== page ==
Keep an eye on your competitors’ social strategies, too. You don’t want to copy them, but you do want to learn from their mistakes. Your ability to successfully navigate the social realm can become a major differentiator for your business, especially in a world where people would rather express a problem through a Twitter post than face the prospect of waiting in a customer service call queue for hours to be heard.

Finally, understand your data (the metrics you gain through social monitoring) and take action. Once you know what is “normal” in terms of digital chatter about your company or industry, you can develop strategies to navigate peaks and valleys.

For instance, in my role as Senior Development Communications Director for Boys & Girls Clubs of America, I’ve learned that back to school season is a great time to roll out new messaging. This is because so much of the American public is talking about topics relevant to our work with youth including the need for school supplies and homework help, combating summer learning loss, and the role that afterschool programs can play in addressing these problems. The attention to these topics is easily gleaned from a combination of traditional media and social monitoring.

Understanding what a typical communication cycle (yearly, quarterly, etc.) looks like for your industry can be a helpful indicator for when you lean in heavy with new content or perhaps when you can take risks with newer, untested strategies.

Tools to Enhance Your Social Listening Strategy

If the thought of mining 25 million Twitter posts a day is daunting, don’t fret. There are a wide array of social media monitoring tools that can make your listening strategy a much lighter lift. Here are just a few TrustRadius reviewed products. You can search reviews of more products from verified users here.

Sprout Social Homepage

Sprout Social

Sprout Social helps you decipher data around keywords, hashtags, and various conversations to translate it into actionable steps that can improve your marketing and content strategies, as well as the overall customer experience. Their Advanced Listening Suite offers a dashboard for real-time analysis of social conversations, enabling your company to be responsive and agile based on audience feedback. The Premium Listening Reports are helpful for understanding trends in your industry, including keywords or hashtags that can enable you to capitalize on momentum in your industry or identify key moments to differentiate your company.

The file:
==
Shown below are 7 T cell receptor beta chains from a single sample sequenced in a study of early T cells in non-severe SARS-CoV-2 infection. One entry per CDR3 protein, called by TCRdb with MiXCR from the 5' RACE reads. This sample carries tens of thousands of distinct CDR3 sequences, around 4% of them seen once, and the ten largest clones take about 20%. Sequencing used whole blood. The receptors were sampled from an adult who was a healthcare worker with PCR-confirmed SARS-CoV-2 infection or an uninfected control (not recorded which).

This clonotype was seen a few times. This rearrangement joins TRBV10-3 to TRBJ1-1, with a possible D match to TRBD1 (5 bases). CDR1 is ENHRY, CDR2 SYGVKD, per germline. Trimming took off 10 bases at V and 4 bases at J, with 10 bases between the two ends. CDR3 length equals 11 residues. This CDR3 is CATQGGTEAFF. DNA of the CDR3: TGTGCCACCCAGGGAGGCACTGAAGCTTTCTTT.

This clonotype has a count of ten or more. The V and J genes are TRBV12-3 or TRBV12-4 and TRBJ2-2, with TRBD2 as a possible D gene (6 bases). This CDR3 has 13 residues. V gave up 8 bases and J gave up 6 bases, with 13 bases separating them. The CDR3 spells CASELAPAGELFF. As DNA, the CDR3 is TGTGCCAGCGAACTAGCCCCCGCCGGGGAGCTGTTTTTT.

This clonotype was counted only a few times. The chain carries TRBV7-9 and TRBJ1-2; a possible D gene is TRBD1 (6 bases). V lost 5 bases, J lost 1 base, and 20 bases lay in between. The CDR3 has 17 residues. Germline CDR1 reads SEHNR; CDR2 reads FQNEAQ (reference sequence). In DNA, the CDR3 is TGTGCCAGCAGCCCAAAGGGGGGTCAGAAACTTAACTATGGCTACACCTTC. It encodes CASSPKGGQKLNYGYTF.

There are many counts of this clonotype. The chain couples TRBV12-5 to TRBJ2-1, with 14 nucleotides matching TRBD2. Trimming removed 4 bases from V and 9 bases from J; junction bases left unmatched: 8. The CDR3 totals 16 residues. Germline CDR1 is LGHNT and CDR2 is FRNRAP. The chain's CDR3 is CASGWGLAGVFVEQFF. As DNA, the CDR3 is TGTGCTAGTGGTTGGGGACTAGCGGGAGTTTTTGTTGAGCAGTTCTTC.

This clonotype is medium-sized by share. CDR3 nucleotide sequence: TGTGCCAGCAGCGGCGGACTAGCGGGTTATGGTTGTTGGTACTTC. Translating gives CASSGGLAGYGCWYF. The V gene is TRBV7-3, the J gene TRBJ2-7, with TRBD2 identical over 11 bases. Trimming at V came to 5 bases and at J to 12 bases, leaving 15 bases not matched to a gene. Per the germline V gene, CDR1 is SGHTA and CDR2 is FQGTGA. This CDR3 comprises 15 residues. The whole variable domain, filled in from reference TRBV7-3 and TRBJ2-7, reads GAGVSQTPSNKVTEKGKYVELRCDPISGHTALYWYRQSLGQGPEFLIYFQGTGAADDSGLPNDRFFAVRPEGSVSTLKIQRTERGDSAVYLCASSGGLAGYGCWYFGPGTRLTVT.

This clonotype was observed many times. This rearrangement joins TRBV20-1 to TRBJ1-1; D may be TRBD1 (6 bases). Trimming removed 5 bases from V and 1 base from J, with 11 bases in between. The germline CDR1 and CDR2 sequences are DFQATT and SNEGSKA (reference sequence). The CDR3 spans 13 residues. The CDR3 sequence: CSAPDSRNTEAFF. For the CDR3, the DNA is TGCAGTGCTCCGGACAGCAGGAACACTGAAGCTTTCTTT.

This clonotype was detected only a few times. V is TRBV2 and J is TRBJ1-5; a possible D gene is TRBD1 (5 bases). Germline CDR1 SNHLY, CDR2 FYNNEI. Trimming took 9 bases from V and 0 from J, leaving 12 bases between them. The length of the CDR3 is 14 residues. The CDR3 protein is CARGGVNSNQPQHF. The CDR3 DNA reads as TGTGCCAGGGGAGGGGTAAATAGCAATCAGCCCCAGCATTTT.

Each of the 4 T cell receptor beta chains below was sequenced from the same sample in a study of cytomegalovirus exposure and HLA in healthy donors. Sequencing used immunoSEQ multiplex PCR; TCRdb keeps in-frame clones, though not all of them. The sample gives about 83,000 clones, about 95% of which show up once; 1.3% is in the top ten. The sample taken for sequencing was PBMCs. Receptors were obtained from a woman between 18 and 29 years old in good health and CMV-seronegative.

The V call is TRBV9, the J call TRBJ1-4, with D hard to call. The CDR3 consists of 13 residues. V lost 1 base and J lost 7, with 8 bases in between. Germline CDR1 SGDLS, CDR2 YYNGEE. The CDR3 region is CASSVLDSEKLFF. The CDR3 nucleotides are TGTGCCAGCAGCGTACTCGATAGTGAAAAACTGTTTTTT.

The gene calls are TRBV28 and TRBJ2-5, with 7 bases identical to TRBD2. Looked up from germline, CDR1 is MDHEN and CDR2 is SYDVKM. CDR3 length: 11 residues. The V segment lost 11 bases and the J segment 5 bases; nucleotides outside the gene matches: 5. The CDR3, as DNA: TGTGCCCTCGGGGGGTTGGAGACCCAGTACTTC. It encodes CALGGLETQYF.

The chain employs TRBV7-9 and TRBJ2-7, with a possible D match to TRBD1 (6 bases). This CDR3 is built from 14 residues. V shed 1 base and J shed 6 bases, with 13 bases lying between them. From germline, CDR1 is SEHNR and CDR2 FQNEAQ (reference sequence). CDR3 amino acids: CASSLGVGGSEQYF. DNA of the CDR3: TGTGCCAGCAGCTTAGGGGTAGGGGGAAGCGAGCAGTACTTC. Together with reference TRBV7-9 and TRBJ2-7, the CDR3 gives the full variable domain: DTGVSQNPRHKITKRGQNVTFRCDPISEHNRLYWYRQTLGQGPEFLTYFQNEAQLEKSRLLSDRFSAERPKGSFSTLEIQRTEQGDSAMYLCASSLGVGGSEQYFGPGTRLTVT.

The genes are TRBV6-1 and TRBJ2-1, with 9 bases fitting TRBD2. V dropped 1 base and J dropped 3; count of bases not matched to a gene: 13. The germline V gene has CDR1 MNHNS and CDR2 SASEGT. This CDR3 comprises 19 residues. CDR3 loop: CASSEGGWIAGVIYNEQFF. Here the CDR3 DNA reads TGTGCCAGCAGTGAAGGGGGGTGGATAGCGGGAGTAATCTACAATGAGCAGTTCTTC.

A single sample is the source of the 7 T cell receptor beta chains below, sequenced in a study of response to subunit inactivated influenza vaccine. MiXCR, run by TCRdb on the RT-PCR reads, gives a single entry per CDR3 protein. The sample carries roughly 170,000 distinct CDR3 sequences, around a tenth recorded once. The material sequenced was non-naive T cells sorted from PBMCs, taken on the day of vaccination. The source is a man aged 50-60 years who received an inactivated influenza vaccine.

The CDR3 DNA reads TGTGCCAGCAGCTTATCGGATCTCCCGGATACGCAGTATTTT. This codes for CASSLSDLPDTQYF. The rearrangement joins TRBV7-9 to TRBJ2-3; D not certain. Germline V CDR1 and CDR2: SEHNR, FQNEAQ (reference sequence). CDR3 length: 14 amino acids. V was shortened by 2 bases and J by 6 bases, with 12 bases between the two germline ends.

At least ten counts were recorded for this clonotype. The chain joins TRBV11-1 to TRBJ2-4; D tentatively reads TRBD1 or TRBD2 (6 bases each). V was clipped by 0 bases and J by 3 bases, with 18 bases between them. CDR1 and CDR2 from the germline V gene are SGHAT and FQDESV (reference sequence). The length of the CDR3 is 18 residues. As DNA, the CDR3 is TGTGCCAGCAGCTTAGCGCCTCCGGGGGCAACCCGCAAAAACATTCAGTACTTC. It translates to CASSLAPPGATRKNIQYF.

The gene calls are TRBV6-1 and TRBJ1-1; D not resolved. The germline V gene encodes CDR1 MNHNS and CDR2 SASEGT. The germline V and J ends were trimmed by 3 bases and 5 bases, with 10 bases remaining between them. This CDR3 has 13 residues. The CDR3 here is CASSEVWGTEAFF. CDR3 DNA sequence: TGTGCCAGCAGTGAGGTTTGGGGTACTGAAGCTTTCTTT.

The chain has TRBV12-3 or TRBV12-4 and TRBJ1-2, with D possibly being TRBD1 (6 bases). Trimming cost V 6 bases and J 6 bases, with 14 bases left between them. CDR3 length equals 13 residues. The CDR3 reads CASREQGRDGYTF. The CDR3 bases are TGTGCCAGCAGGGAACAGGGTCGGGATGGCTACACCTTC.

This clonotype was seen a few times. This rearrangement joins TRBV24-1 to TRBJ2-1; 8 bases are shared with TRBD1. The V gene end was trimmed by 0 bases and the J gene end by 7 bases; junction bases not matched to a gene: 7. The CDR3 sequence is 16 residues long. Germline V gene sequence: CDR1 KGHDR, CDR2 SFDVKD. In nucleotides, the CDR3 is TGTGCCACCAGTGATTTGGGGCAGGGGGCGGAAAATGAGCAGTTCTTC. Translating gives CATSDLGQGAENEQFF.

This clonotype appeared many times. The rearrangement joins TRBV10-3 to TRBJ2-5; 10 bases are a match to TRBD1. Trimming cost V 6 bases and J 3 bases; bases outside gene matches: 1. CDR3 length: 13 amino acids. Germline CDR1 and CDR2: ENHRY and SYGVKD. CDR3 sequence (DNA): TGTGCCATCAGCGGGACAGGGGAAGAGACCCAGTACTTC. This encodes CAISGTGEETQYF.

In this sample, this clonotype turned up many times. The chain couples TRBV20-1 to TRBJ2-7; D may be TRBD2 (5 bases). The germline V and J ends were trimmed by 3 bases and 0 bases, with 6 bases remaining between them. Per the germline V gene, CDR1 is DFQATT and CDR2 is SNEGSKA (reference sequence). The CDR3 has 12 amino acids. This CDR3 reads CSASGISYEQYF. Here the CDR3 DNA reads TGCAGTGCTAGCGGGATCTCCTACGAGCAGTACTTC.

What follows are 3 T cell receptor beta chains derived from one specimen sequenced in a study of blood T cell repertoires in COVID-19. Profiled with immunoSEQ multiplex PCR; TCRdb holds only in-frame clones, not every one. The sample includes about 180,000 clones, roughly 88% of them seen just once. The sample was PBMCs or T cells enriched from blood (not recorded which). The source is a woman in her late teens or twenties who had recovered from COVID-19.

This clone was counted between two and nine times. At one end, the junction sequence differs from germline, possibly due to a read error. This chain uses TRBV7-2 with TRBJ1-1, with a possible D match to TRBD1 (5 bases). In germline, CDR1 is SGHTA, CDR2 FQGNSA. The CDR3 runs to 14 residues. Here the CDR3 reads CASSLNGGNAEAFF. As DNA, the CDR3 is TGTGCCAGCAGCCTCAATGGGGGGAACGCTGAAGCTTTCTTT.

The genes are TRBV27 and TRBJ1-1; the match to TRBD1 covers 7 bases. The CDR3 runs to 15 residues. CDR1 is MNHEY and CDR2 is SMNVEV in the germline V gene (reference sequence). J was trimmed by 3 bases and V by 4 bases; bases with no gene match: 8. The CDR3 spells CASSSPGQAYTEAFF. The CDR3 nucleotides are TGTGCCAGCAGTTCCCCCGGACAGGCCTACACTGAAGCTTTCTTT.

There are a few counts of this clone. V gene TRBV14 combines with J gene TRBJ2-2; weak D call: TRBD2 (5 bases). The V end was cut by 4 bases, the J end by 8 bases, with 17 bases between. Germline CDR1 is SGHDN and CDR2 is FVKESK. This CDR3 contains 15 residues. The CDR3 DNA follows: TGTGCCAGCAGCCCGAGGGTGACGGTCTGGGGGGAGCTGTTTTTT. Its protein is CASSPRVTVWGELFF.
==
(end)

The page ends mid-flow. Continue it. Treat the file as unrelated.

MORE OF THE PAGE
Additionally, their real-time brand monitoring function allows you to quickly engage in conversations about your brand, elevating your company’s visibility in what can be a crowded marketplace. All plans include a free 30-day trial and pricing ranges from $99/per user per month to $249/per user per month. The higher end of the pricing structure allows you to create custom chatbots to engage your audience with 24/7 support.


Audiense homescreen


Audiense prides itself on helping you easily identify your target audiences through location and keyword searches, resulting in actionable insights that help inform your social strategies. The main reports include the audience intelligence report, which identifies all audiences that are germane to your business, and the influencers report that helps you identify influencers within your audience with whom you should build a relationship. The numerous filter options allow you to sort user profiles by affinities, demographics, and professions so that you can customize your messaging for various audience segments.

Pricing starts at $299 a year, with some plans going as high as $359 a month. All plans include unlimited users, audience insight reports, and the ability to export your results to PDF, PowerPoint or most other data visualization tools for presentations.

TalkWalker Homescreen


Talkwalker is used by over 900 global brands. An effective monitoring tool, it monitors all social and digital media in real-time in 187 languages so that you are always aware of what people are saying about your company, making it a great tool for assessing the health of your brand. It also has powerful image recognition–an important feature considering 80% of social posts contain images. In terms of analyzing data, Talkwalker offers advanced AI-powered sentiment technology, capable of helping you understand customer opinions (including sarcasm and irony) in just seconds.

One of their biggest selling points is that they promise to have you operational, uncovering insights about your audience, in just one day. The basic plan starts out at $8,400 annually for small businesses and $18,000 for corporations. A free demo is available.

Looking for more information on other types of social media monitoring tools? Check out what buyers are saying about these tools and determine if they are a good fit for your strategy.

About the Author

Danielle Hegedus